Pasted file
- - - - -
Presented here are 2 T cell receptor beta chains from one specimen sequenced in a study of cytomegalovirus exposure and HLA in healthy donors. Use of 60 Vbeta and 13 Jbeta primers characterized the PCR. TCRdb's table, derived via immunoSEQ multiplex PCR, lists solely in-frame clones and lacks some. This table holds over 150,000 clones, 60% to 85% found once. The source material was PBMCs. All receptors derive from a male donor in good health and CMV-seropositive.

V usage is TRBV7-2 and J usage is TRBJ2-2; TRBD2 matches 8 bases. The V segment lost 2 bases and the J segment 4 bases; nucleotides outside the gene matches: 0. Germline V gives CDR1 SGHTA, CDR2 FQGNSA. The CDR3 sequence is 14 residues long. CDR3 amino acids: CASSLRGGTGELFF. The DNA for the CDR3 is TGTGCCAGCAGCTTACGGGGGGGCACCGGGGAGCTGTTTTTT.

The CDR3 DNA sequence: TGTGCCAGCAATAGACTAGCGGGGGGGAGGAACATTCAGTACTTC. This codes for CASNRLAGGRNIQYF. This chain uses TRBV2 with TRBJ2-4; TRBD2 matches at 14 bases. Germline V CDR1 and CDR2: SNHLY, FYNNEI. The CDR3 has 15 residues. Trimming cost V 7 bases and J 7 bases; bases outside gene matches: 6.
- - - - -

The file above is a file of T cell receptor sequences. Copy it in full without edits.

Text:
Presented here are 2 T cell receptor beta chains from one specimen sequenced in a study of cytomegalovirus exposure and HLA in healthy donors. Use of 60 Vbeta and 13 Jbeta primers characterized the PCR. TCRdb's table, derived via immunoSEQ multiplex PCR, lists solely in-frame clones and lacks some. This table holds over 150,000 clones, 60% to 85% found once. The source material was PBMCs. All receptors derive from a male donor in good health and CMV-seropositive.

V usage is TRBV7-2 and J usage is TRBJ2-2; TRBD2 matches 8 bases. The V segment lost 2 bases and the J segment 4 bases; nucleotides outside the gene matches: 0. Germline V gives CDR1 SGHTA, CDR2 FQGNSA. The CDR3 sequence is 14 residues long. CDR3 amino acids: CASSLRGGTGELFF. The DNA for the CDR3 is TGTGCCAGCAGCTTACGGGGGGGCACCGGGGAGCTGTTTTTT.

The CDR3 DNA sequence: TGTGCCAGCAATAGACTAGCGGGGGGGAGGAACATTCAGTACTTC. This codes for CASNRLAGGRNIQYF. This chain uses TRBV2 with TRBJ2-4; TRBD2 matches at 14 bases. Germline V CDR1 and CDR2: SNHLY, FYNNEI. The CDR3 has 15 residues. Trimming cost V 7 bases and J 7 bases; bases outside gene matches: 6.